Nai-Kong V. Cheung: Overview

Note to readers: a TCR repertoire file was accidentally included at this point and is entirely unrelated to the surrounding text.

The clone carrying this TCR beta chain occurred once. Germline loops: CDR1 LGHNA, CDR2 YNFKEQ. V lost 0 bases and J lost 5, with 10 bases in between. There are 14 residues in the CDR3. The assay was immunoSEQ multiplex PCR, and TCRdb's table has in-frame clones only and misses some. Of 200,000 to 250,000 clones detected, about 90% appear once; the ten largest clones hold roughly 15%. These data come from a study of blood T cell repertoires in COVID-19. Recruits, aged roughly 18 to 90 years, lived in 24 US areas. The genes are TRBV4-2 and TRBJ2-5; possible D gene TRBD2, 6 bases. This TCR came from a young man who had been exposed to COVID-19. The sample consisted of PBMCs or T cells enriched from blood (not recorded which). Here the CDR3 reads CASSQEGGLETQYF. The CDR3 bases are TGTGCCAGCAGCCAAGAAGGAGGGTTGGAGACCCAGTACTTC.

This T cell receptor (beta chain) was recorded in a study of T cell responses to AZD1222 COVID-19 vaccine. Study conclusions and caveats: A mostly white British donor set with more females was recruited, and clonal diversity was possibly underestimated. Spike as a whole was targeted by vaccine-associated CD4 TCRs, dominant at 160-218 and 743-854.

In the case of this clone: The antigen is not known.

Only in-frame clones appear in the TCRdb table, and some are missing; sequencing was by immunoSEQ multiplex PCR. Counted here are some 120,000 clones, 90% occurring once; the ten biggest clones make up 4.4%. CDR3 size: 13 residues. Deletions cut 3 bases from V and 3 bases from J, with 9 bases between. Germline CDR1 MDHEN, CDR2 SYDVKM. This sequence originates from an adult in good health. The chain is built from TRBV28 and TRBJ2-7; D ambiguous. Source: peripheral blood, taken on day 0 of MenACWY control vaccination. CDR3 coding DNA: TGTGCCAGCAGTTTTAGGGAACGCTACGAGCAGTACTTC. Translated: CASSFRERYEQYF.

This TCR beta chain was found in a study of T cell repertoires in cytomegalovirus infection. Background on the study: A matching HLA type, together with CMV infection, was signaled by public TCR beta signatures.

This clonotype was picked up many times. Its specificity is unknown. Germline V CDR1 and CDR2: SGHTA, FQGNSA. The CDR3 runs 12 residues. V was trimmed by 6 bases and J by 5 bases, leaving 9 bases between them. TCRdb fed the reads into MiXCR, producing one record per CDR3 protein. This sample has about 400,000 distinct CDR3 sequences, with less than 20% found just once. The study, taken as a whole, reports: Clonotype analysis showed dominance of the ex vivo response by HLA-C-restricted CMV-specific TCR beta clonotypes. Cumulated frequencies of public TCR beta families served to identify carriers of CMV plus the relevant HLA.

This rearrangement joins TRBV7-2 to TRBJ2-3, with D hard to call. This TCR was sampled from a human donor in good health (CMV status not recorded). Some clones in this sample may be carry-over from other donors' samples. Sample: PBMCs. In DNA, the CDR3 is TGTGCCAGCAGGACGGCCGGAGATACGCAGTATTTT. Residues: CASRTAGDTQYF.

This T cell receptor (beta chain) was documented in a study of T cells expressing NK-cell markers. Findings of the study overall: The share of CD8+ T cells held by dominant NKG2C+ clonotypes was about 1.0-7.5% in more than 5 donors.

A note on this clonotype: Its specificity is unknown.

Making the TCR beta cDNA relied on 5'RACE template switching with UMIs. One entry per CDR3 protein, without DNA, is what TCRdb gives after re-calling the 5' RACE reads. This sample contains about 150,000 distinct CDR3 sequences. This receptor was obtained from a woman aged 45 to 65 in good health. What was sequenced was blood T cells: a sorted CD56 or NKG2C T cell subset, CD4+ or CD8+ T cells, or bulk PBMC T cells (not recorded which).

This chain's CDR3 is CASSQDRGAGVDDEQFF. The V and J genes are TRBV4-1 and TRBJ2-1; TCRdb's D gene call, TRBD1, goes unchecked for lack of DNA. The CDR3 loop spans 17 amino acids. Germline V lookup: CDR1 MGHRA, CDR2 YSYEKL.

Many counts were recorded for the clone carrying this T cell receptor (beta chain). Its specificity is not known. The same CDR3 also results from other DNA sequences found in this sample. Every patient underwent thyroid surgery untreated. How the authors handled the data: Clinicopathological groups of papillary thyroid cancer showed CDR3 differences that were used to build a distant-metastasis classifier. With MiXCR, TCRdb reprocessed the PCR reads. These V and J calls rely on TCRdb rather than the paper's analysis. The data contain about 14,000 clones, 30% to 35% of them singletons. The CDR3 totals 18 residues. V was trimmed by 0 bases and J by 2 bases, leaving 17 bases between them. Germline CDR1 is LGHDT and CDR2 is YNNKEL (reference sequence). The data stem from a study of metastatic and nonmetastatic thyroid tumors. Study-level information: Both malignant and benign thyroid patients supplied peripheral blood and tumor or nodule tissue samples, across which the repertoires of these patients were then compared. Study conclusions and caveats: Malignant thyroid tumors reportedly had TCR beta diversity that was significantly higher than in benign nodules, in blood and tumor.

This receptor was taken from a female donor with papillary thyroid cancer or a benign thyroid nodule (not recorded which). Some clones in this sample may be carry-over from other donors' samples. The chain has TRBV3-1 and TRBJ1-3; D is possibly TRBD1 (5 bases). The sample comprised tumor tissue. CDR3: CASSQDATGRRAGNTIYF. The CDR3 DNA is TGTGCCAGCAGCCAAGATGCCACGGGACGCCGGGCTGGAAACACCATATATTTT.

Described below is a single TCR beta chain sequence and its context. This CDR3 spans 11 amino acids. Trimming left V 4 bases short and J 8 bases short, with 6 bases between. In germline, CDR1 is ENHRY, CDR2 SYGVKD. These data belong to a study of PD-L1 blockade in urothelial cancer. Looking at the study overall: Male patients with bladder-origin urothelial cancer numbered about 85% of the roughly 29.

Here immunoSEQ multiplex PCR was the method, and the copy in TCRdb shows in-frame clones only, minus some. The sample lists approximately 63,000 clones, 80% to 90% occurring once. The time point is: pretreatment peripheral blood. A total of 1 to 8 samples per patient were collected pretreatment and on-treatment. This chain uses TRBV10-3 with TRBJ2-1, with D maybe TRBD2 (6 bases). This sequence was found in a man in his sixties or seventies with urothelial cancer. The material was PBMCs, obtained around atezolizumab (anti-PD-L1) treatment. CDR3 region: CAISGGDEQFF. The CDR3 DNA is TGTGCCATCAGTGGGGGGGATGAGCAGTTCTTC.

Monoclonal antibodies (mAb) destroy tumor cells by inducing cell death, complement-mediated cytotoxicity, and antibody-dependent cellular cytotoxicity (ADCC). With first generation mouse antibodies, metastatic neuroblastoma in bone marrow and bones, brain and leptomeninges can now be controlled with antibodies 3F8 and 8H9 (Omburtamab), both developed at MSK. Our next generation mAbs are chimeric/humanized antibodies (e.g. hu3F8 or Naxitamab) and their bispecific forms selective for targets on solid tumors (GD2, GPA33, L1CAM, and HER2) and leukemia/lymphoma (CD19, CD22, CD33), as well as T-cell epitopes (WT1, LMP2). Protein engineering has produced unique antibody platforms with improved pharmacokinetics, therapeutic index and curative potential. T cells can now be driven by bispecific antibodies (BsAb) deep inside human solid tumors, turning “cold” environment into “inflamed” stroma, preparing tumor for ablation. The addition of immune checkpoint inhibitors can also greatly enhance these anti-tumor effects. Furthermore, radioisotopes can be delivered using BsAb in pretargeting strategies to achieve therapeutic ratios (>75:1) not achievable with conventional methods (5:1). At these ratios, neuroblastoma, colon cancer and breast cancer can be ablated with no histological or clinical toxicities in preclinical models. Using novel cages to contain these isotopes, different radioactive particles (gamma, positron, beta or alpha) can be selectively delivered to tumors for both diagnosis and therapy (theranostics). These novel antibodies are being produced under an accelerated drug development program in the Department of Pediatrics at MSK for clinical applications for both pediatric and adult cancers.
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